SHIFTboston blog» Blog Archive » What if South Station was in Fort Point Channel?

What if South Station was in Fort Point Channel?

The studio:

The 2012 post-professional studio at the Yale School of Architecture, co-taught by Ed Mitchell, Fred Koetter and Aniket Shahane, examines a series of contiguous developer parcels in Boston. The studio focuses on the rail tracks leading to South Station, the site of the USPS warehouse, and the properties surrounding the Fort Point Channel south of Summer Street. The area, which historically has been part of the service rail lines, has had several proposals made in the past few decades but none, Ed Mitchell believes, have sighted public imagination. He adds that despite proximity to the central business district, the properties remain relatively dormant. The post-professional students were asked to design concepts to identify new roles for the future of the sites. We will be presenting two of the most radical student proposals along with a critique from two members of the Innovation District task force, both co-writers of the new district program. We will begin presenting a proposal that aims to completely transform South Station.

The concept:

MassDOT plans to expand the number of platform tracks and increase service to South Station by extending the station onto the site of an historical USPS mail facility. The USPS facility would be relocated to South Boston and the current facility would be demolished in order for 7 tracks and 4 platforms to be added to the terminal. Two students, Jay Tsai and Miron Nawratil, present a different, thought-provoking idea: to dam and drain the Fort Point Channel south of Summer Street in order to create a fully subterranean train station. They argue this would provide a more than adequate amount of space for the future track capacity of the station, even beyond MassDOT’s 7-track expansion. It would also allow for the redevelopment of both the new and existing tracks to knit together the Leather District and residential areas in the Fort Point District.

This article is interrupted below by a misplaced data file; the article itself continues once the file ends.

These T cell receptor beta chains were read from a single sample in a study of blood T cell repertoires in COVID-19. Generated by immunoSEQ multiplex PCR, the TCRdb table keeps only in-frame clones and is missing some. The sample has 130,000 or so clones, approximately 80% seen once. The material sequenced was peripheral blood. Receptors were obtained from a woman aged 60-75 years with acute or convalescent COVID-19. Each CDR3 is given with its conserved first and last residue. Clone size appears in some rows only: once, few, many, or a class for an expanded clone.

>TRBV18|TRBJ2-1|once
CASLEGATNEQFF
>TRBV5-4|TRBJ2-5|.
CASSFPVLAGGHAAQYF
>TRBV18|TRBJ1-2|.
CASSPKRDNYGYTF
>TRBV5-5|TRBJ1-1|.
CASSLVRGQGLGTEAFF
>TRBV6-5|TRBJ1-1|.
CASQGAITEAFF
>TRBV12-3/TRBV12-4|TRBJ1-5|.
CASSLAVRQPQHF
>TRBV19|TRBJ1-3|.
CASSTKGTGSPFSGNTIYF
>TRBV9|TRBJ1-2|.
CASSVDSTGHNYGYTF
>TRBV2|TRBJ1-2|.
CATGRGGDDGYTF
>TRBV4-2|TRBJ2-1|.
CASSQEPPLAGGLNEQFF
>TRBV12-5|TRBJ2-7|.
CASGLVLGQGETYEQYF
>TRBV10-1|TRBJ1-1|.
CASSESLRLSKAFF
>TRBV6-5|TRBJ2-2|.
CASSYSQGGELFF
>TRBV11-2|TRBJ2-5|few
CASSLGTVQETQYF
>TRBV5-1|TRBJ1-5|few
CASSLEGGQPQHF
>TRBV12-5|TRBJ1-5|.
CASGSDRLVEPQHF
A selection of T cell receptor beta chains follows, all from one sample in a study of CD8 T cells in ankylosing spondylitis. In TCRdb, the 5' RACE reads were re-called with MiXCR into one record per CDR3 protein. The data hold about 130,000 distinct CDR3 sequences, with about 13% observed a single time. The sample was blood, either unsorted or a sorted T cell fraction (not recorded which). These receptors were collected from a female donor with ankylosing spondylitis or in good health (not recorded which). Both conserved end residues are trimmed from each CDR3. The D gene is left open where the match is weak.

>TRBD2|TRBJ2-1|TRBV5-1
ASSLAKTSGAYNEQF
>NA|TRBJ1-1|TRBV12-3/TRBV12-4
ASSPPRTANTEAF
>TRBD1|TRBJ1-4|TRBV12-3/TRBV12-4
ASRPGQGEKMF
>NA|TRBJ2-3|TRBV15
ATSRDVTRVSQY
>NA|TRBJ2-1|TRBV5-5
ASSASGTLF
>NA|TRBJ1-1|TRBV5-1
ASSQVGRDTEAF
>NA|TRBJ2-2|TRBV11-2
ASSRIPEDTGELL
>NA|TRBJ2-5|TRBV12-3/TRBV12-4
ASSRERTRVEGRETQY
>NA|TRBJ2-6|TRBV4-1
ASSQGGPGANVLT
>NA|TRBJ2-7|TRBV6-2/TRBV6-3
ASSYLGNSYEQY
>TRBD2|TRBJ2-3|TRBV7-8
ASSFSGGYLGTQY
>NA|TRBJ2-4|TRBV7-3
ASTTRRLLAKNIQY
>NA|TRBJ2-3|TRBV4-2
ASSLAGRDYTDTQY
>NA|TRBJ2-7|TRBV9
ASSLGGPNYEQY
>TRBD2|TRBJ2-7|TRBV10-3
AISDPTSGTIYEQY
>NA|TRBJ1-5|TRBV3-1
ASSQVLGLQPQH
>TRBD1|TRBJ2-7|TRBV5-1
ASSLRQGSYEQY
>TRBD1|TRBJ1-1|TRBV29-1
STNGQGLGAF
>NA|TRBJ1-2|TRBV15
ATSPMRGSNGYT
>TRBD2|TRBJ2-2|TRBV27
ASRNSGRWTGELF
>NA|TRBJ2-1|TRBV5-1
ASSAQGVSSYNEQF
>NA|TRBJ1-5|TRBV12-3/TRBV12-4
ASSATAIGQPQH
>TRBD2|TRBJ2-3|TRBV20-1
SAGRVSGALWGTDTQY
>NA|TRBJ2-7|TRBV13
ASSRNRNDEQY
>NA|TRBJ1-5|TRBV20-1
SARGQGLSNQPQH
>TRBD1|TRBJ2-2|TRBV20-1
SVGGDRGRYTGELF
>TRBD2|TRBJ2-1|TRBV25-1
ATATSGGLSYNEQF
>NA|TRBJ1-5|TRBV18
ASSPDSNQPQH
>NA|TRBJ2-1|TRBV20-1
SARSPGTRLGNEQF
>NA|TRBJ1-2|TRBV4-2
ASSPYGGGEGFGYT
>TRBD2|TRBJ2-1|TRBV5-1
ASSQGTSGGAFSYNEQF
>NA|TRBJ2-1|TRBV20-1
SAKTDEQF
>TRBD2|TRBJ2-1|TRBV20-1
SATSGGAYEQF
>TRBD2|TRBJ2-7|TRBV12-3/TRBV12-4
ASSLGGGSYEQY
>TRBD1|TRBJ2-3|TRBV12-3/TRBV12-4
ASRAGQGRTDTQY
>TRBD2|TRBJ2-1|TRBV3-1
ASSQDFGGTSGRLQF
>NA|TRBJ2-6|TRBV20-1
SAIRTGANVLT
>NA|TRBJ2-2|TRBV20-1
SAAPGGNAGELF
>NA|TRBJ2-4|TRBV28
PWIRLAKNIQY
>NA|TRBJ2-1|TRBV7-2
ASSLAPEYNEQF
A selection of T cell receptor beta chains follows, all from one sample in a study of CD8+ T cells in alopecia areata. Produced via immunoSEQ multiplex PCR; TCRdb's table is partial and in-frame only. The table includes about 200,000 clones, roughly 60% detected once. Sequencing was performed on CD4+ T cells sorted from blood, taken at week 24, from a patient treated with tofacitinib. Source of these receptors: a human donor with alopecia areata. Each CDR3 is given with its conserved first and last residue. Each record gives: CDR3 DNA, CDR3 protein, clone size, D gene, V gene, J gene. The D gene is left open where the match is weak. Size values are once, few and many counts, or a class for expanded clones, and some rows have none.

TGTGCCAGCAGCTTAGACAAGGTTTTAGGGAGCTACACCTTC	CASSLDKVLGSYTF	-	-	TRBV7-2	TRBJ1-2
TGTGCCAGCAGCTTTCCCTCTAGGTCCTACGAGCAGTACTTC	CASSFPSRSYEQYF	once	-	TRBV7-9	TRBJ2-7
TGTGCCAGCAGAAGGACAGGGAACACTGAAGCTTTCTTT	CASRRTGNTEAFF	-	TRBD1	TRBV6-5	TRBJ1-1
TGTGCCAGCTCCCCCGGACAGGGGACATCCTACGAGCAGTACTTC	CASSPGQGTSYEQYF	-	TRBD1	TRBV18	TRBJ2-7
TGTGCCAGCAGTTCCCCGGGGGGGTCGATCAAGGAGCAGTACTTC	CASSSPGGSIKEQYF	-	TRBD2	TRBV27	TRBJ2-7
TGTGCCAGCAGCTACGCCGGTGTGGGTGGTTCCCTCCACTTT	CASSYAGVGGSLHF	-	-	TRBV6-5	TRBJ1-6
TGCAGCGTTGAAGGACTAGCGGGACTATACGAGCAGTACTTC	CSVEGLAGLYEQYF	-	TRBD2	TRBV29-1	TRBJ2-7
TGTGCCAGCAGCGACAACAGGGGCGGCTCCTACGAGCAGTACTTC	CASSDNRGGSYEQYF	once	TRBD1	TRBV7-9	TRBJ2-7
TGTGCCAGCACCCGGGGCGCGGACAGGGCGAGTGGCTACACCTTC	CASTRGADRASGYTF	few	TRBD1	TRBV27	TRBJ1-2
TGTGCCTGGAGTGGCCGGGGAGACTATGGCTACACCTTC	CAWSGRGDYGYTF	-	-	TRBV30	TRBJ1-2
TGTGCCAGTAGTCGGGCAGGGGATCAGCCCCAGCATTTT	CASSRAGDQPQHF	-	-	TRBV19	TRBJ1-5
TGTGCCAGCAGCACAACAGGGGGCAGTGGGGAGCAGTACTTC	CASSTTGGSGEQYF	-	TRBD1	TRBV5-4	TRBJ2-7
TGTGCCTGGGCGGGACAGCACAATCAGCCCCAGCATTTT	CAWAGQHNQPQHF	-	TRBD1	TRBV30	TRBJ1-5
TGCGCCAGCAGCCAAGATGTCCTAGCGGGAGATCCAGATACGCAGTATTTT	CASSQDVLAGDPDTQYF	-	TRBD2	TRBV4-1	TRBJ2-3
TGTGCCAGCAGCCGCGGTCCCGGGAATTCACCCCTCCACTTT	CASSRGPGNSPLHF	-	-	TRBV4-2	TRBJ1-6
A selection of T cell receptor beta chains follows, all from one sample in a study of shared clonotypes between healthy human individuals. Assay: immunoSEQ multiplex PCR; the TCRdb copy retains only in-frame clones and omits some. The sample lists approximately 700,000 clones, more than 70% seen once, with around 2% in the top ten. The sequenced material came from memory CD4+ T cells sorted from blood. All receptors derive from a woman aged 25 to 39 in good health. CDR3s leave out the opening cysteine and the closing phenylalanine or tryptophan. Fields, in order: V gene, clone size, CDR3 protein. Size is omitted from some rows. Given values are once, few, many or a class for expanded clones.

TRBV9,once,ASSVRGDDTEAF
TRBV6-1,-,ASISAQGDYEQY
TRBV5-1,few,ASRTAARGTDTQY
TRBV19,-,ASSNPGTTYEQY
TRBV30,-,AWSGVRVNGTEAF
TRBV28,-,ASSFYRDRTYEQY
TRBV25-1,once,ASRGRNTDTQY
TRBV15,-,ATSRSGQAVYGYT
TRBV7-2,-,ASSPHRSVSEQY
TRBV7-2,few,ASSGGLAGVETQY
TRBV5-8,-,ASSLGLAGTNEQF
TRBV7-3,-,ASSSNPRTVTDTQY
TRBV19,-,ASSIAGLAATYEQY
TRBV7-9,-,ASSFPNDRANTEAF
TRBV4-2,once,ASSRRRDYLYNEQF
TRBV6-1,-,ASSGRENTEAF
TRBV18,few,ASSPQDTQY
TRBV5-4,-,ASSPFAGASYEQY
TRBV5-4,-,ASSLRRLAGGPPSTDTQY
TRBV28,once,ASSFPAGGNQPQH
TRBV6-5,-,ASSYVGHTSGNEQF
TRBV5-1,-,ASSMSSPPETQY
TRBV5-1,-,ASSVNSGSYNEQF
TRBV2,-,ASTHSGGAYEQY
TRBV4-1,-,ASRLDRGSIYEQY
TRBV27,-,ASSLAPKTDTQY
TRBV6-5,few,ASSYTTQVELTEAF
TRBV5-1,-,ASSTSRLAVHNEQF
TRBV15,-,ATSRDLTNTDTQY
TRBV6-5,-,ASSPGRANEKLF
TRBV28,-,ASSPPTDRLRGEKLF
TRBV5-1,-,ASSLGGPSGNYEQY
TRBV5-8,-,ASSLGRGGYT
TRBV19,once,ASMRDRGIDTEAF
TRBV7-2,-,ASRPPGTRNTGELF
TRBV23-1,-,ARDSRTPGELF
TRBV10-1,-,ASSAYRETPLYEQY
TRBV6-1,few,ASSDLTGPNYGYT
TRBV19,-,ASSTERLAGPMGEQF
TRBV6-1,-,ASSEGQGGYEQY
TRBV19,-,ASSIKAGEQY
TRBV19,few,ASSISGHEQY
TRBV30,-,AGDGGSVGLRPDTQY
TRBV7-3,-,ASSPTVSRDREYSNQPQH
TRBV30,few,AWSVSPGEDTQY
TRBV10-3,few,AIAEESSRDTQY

Tsai and Nawratil believe that the subterranean tracks create a better ground level connection between the two communities and promote connectivity within the Northeast Corridor. Tsai and Nawratil propose that increased pedestrian, bike, and vehicular traffic combined with the construction of new parking structures will create a denser network between critical transportation hubs in the city and increase activity along the Channel. Their plan also presents more successful phasing opportunities, as the new tracks and station could be built while the existing station remains fully operational. Comparable only to Venice’s infamous train station, Tsai and Nawratil’s new South Station headhouse would provide views north across Fort Point Channel and Boston Harbor to visitors freshly arriving in Boston. The revamped headhouse they propose would facilitate a visual connection between South Station and major focal points in the Boston city skyline. These views would create a powerful first impression of Boston and place visitors in the context of a larger urban fabric.

 What the City Says:

SHIFTboston spoke with David Grissino AIA, Senior Architect and Urban Designer for the Boston Redevelopment Authority, to see

SHIFTboston: What are some of the challenges faced if South Station were to move underground?

David Grissino: Evolution of this concept requires a robust dialogue about where we have been and where we are headed relative to the symbolic role of civic buildings and infrastructure. Historically, South Station has been an object building and served as a recognizable landmark in the urban landscape. This has been reinforced with the removal of the Central Artery and recent concepts of locating a very large tower on the existing building to further emphasize its iconic role. Arrival and departure from South Station have followed the grand tradition of orientation by a large space that centrally organized movement and held a great deal of symbolic power. This proposal asks some challenging questions: How can our major multimodal transit hub serve as more than a piece of subterranean infrastructure? Should it be a highly visible landmark? Should it stand apart from the city fabric or become integral with it? How could emerging from a subterranean station create a sense of arrival and excitement?

 

SHIFTboston: Considering the importance of water in the history of Boston’s urban development, how might draining part of Fort Point Channel affect growth in the area? What are some of the pros and cons of this aspect of the proposal?